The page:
UAV technology and trends: “UAVs have come of age”

Karlsruhe/Berlin, 26 August 2014-- UAVs (unmanned aerial vehicles) are taking over the surveying industry thanks to their ever-improving sensors and the fact that they are getting lighter and can therefore remain in the air for longer. They complete surveying and inspection tasks that would otherwise be difficult to tackle and do so with impressive cost-efficiency. UAV trends and technology will be amongst the focal points at the INTERGEO conference in Berlin on October 7, 2014.  

Jan Denzel is a research assistant at the University of Stuttgart’s Institute of Aircraft Design (IFB). He is part of the UAV research group that developed a fully electric helicopter UAV some time ago as part of a project funded by the BMBF (Federal Ministry of Education and Research). The team investigated how a UAV of this kind can support disaster management by helping with reconnaissance following major incidents such as earthquakes or floods. “We developed the electrically powered helicopter UAV with a high payload for this particular deployment scenario,” says Denzel. The UAV developed by the team is currently being used in a new research environment. In the LIDAR complex project ( funded by the BMWi (Federal Ministry for Economic Affairs and Energy), scientists at the University of Stuttgart are investigating how UAVs can be used to identify the best possible locations for wind turbines. Once the UAV is in the air at the site, the measuring equipment starts recording time-synchronised and geo-referenced data. 


While Denzel is involved in basic research, Jörg Lamprecht, Managing Director of Aibotix GmbH (, has long been manufacturing commercially successful UAVs. “UAVs are coming of age,” he says, pointing out that these geo-mapping devices now carry high-resolution digital single-lens reflex cameras, multispectral cameras or laser scanners and supply highly accurate data that is used in an increasing number of applications. In the agricultural sector, for example, multispectral cameras ascertain the condition of crops so that farmers can act quickly if necessary. This airborne surveying equipment is also becoming established in the energy industry and disaster management. “UVAs are taking over wherever access is impossible for conventional surveying equipment,” says Lamprecht. The surveying flights produce photos, videos, orthophotos or digital 3D models. According to Lamprecht, Aibotix is currently working on improving the workflow – from flight planning and data acquisition all the way through to preparation of 3D models and their integration in geoinformation systems.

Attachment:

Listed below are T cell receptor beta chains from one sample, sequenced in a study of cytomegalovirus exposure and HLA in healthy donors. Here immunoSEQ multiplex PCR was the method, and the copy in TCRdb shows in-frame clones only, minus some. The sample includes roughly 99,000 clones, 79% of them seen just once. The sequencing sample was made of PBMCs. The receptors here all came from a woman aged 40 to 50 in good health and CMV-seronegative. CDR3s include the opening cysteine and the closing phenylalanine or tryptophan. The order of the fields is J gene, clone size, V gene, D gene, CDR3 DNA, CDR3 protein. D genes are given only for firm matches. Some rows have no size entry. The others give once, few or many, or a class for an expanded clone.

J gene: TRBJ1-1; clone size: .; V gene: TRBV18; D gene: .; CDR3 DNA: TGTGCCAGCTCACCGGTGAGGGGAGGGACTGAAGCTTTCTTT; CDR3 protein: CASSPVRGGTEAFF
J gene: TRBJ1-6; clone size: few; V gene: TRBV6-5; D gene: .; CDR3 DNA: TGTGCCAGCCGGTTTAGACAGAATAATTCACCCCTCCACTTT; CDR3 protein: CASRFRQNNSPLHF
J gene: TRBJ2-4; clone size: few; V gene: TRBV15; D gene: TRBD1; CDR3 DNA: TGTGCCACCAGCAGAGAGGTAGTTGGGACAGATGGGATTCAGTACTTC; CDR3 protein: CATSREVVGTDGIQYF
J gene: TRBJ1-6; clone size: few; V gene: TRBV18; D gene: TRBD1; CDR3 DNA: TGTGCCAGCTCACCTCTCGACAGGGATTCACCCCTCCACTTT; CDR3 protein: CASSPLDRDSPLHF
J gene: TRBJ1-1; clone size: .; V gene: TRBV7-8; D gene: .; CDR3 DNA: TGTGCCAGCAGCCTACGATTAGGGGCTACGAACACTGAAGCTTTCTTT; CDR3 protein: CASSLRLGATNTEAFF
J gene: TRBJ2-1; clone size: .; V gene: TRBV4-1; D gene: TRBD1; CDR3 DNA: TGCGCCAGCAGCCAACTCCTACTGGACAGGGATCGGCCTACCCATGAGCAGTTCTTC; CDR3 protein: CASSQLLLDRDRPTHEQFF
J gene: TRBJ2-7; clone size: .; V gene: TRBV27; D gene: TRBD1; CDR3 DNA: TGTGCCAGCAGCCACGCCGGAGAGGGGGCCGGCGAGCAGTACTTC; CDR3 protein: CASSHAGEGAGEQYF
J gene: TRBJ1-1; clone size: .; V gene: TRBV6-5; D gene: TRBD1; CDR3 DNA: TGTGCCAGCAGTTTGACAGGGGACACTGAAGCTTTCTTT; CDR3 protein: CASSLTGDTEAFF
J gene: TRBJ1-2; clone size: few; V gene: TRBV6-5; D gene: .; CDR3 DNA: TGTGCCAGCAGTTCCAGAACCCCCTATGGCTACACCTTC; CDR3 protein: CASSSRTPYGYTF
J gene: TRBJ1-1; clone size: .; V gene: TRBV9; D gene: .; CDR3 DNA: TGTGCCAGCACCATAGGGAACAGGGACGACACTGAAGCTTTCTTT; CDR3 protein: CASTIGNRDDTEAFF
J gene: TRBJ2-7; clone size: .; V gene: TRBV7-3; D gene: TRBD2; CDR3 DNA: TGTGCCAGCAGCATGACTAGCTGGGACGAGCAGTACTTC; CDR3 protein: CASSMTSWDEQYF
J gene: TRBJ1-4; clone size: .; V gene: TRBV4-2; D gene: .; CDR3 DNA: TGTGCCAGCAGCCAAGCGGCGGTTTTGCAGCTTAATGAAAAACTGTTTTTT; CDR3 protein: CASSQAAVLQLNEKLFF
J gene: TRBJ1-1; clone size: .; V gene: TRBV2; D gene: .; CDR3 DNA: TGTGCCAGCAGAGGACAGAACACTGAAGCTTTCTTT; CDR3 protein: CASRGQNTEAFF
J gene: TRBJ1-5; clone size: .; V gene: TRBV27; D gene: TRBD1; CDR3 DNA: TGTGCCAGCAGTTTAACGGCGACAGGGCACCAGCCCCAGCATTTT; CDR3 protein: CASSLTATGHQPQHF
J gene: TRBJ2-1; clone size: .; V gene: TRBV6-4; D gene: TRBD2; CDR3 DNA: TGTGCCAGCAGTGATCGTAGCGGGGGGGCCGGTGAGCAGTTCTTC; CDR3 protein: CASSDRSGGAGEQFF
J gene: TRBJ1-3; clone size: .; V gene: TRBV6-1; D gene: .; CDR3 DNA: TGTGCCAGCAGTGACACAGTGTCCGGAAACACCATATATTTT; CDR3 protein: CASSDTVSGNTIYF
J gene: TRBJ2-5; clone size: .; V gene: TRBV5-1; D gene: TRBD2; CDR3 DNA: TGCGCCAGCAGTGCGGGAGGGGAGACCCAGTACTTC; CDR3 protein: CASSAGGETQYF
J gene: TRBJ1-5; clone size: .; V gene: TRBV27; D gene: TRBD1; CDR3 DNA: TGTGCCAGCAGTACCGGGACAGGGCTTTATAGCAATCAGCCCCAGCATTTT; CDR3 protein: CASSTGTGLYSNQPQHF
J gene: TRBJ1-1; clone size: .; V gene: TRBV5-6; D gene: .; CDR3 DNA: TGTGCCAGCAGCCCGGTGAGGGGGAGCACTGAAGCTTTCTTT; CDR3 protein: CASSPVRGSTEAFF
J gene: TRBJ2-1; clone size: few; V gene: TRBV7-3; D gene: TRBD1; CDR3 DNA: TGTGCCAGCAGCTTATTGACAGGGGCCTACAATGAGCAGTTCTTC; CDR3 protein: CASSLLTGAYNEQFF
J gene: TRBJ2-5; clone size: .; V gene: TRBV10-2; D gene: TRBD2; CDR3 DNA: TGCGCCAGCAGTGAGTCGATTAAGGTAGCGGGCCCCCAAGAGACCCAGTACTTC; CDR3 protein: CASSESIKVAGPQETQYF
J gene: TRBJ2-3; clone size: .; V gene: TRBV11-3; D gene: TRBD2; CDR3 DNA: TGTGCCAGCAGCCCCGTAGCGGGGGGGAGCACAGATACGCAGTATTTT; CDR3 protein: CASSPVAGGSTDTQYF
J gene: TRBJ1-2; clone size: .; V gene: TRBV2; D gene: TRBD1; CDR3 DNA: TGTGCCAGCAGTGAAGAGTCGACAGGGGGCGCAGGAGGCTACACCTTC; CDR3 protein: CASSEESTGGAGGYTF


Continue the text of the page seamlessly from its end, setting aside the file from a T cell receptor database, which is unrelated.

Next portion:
Automating processes

Stephan Fick, a graduate engineer and Managing Director of div-gmbh, gesellschaft für datenverarbeitung, informationssysteme und vermessung (, believes this improvement is essential. “Much of the workflow, from the actual flight to preparing digital terrain models or orthophotos, is still not automated,” he says, adding that there is still a big gap between the theory and reality of UAV surveying.

Fick nonetheless uses UAVs in numerous jobs, even though a great deal of manual work is still required to provide customers with the products they want. On the positive side, he indicates that the results of the surveying flights are often even better than promised by the manufacturers.

There is plenty more scope for further UAV developments. The “UAVs in practice” part of the conference programme on Thursday, 7 October 2014 at INTERGEO 2014 in Berlin will look at the state of the art, application trends and legal principles.


Stefanie Wegers
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Review Article
  • Unmanned Drone (UAS) inadvertent hazards and nefarious uses August 28, 2014
    Reviewed by 'Eric Kant'
    By now you have heard some discussion, news reports and hype on Drones, or Unmanned Aircraft Systems (UAS). Specifically, amateur devices, that are readily available and easily flown. Under the law as it stands, any unmanned, remotely piloted vehicle in the United States flown for hobby or recreational purposes is a model airplane. Per the 2012 FAA re-authorization act. In 2015, the FAA will suggest new, drone-specific regulations, at which point model airplane law and drone law will probably diverge.
    Good, bad or indifferent this technology is advancing quickly. At some point these devices will need to be incorporated into operations. In many cases to advance the operation, as a useful tool, in some cases to defend against nefarious use. As a way to better understand the technology we purchased one from Amazon.
    It arrived a few days later and this footage was shot within 15min of opening the box. 400 up, 1500ft down the road It is remarkable technology, basically a flying smart phone but until you see one first hand it’s hard to understand the real risk either inadvertently or by nefarious uses.
    As a casual user we could of misused this device very easily, it comes out of the box with a 1600ft ceiling and can easily be flown into roadways or other hazardous locations. If purchased for a teenager the liability could be worse than driving. With an additional 200$ we can add way point and AI capabilities. The FAA said recreational drone use is generally permitted as long as pilots don't fly recklessly. Voluntary guidelines for model aircraft created in 1981 suggest flying at safe altitudes and distances away from airports, and avoiding crowds.
    Recent examples of inadvertent hazards include:
    •at the large fire, a small civilian drone crashed into an trooper car, narrowly missing the trooper
    •In St. Louis a drone was found on the 30th story of a building, owner/operator unknown
    •Journalist using a drone to film a car accident flew in the path of a life flight helicopter
    •Raging Hockey Fans Destroyed A Drone In LA
    •Aerial Drone Camera Over DUI Checkpoint

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